But we do not have to be those people. For a great adventure is now beginning. We can, like Peter, feel “suddenly brave and adventurous,” that there is a great task set before us that will define us and fulfill us. Or like Susan, Lent can be “as if some delicious smell or some delightful strain of music had just floated by,” a time of intense and often heart-rending beauty. Or perhaps we greet Lent like Lucy, with “the feeling you have when you wake up in the morning and realise that it is the beginning of the holidays or the beginning of summer,” for freedom is at hand, and everything becomes possible.
Springtime is precisely about freedom. We are able to go outside again, to stretch our arms and legs, to reconnect with life. This is the time to stretch not only our limbs but also our spirits, to clean not only our homes but our hearts. Repentance, the theme for Great Lent, is not fundamentally something dark and negative, but rather beautiful and powerful, because, like springtime, it is the cleaning out of our hearts, the rededication of ourselves to what truly matters. In this spiritual springtime, we emerge again from the traps we’ve devised for ourselves so that we can be watered with the showers of divine energy, to turn our faces clearly toward the sunshine of the love and healing of God, to grow toward Him once again.
This Sunday is called the Sunday of Forgiveness, and this evening at Forgiveness Vespers we will give and receive from each other precisely that great gift. If we do not forgive, if we do not show up and make that forgiveness real, then we cannot expect that God will forgive us. Indeed, we essentially pray again and again that He will not, because we pray “forgive us our trespasses as we forgive those who trespass against us.” If we do not forgive, we will not be forgiven. And if you are at all like me, you need forgiveness.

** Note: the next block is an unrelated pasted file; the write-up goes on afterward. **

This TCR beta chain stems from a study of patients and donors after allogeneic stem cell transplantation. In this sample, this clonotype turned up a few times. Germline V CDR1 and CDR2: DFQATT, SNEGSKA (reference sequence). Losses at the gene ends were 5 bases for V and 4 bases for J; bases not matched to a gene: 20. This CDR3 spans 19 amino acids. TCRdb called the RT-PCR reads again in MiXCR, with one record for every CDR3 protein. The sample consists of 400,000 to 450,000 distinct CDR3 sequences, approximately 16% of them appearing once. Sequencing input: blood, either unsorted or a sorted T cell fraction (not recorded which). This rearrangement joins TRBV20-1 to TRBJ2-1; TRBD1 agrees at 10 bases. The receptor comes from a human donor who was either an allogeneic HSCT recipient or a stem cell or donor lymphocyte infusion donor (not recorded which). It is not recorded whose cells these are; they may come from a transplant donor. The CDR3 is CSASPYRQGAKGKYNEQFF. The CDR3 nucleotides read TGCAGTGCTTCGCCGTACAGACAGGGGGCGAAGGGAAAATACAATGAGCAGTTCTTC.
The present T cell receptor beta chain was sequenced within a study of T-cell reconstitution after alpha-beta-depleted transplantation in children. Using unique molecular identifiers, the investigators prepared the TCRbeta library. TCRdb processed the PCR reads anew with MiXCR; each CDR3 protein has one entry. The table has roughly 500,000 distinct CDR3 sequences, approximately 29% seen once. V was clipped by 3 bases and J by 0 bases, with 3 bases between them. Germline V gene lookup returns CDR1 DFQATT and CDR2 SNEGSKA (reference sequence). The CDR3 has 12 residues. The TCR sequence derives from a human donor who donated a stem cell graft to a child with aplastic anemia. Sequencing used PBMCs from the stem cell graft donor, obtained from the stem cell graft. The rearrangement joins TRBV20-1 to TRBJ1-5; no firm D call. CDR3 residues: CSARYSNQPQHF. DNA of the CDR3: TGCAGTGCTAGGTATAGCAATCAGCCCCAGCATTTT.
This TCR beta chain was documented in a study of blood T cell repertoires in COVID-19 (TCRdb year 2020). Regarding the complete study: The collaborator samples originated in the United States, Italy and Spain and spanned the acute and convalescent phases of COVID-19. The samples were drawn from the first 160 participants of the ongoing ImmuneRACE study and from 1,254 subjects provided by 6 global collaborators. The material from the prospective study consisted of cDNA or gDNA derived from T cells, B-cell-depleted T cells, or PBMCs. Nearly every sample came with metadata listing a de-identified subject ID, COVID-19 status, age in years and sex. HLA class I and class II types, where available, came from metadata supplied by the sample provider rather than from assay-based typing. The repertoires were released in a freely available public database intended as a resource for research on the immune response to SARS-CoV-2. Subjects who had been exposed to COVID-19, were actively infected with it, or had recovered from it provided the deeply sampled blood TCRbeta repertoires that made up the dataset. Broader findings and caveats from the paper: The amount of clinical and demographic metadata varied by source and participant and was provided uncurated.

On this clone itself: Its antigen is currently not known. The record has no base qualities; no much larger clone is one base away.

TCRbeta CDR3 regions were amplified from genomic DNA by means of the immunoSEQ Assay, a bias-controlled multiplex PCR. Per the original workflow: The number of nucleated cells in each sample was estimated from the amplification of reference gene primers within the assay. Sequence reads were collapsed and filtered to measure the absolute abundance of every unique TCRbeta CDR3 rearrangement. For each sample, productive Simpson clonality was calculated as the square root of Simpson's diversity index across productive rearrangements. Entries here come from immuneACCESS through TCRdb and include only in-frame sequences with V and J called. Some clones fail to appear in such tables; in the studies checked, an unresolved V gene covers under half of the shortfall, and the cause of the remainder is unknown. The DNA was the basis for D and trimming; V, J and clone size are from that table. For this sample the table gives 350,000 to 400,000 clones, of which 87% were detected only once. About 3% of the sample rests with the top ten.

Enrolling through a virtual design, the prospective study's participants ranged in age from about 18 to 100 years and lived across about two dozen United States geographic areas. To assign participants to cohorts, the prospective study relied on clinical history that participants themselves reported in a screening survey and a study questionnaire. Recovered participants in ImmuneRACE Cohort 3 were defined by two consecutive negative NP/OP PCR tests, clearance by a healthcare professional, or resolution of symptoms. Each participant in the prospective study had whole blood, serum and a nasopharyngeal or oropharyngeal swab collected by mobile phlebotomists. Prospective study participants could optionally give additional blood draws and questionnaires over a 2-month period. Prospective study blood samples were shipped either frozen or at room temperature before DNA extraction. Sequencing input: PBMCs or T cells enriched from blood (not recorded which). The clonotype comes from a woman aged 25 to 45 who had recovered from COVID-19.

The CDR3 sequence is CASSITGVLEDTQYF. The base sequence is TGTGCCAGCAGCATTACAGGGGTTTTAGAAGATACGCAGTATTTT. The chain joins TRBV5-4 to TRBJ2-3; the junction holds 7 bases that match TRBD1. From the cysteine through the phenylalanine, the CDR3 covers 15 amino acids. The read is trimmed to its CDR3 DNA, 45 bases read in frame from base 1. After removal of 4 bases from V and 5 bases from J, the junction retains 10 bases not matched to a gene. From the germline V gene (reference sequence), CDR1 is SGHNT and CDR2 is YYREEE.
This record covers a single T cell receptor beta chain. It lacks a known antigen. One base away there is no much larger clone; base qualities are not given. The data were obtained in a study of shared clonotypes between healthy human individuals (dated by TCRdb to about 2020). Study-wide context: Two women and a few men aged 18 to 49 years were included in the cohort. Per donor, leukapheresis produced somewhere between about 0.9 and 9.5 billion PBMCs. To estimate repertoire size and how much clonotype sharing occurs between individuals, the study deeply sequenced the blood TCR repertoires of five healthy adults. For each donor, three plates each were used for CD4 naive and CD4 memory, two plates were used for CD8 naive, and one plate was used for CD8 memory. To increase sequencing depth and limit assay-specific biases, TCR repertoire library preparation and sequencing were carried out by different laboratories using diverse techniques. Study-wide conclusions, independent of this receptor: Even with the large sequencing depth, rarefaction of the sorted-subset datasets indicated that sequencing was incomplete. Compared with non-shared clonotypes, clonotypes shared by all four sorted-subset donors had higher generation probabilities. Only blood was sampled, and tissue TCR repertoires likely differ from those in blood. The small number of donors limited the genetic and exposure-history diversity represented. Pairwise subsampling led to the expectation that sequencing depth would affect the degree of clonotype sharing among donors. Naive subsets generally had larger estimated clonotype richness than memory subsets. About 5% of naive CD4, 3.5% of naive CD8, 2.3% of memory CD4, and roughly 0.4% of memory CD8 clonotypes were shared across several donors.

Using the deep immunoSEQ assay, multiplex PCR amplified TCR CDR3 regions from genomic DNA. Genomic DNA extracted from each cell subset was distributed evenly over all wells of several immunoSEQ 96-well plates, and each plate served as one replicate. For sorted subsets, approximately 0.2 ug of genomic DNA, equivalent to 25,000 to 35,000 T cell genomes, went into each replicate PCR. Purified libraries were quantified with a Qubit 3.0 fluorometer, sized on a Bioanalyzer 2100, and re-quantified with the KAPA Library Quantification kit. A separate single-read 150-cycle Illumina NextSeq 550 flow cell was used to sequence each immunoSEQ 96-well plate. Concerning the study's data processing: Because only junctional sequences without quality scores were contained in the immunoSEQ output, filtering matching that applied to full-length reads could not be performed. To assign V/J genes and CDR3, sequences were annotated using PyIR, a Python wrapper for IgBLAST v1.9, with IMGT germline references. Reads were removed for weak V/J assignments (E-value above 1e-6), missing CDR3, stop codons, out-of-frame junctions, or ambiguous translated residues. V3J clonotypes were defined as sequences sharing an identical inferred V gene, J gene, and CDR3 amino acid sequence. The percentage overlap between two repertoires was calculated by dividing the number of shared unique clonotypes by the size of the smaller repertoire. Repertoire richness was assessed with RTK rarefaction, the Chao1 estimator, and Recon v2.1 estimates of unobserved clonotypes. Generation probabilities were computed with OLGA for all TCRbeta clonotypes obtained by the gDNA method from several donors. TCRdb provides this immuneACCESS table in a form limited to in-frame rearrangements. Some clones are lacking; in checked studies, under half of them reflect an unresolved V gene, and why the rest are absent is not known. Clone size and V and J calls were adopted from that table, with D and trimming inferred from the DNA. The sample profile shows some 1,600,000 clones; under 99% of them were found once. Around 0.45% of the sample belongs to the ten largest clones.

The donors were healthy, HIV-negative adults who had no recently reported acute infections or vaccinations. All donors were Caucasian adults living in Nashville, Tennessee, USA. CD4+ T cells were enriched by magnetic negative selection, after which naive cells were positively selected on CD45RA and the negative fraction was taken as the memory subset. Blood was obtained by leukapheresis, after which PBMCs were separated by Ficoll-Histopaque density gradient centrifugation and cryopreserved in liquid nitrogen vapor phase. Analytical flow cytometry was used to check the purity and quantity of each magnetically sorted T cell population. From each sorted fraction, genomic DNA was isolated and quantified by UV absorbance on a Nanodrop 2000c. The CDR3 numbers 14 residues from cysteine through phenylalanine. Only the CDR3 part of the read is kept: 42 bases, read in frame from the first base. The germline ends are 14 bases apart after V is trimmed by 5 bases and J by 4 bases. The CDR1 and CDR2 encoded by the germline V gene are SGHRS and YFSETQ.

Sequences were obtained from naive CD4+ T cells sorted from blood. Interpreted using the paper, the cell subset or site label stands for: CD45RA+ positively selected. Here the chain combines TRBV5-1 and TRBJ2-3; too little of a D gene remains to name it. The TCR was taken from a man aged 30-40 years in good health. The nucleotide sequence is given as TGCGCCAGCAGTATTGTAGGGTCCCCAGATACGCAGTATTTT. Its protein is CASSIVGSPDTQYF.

Forgiveness is the restoration of relationship. It is when we come home by the path of repentance. In this Great Lent, most especially if you have never done it before, come with us on the journey. This journey cannot be taken only by coming to church on Sunday morning like you always do. Lent is almost invisible on Sunday morning, because Sunday is always a celebration of the Resurrection. But in the bright sadness, the secret glory of the Lenten services during the week, something else emerges, something that gives that resurrectional celebration its true meaning.
When I was watching the film, and it came to the part where Aslan was going willingly to be sacrificed on behalf of a traitor, to give his life in exchange, I became a little concerned that my four year old daughter was perhaps not quite ready to see that sort of thing on screen. But although the film makes it clear what happens, the act itself is essentially done off-screen. But all my concerns were wiped away by what happened a few moments later.
You see, after the grief of Susan and Lucy at seeing the great lion killed, they hear a great crack, for the stone table on which he had been sacrificed breaks in two. And then his body disappears. And suddenly, he’s back, standing on the crest of a hill in glory. At that moment, my little daughter’s face lit up in a way I’ve never seen before, and she immediately said, “Oh, I love him!”
When I asked her at the end of the movie how Aslan was like Jesus, she said right away, without any hesitation, “He rose again!” And he did.
So here we now stand, perched once again at the edge of the great adventure, the turn of the season from the dark entrapment of winter to the refreshing freedom of springtime. Will we follow the King the whole way? Will we enter into His time of glory? And when we see Him emerge from the tomb on that Great and Holy Day of Pascha, will we quite naturally say, “Oh, I love Him!”?
May it be so for you.
May the God of forgiveness and of resurrection, the Father and the Son and the Holy Spirit, be therefore glorified always, now and ever, and unto ages of ages. Amen.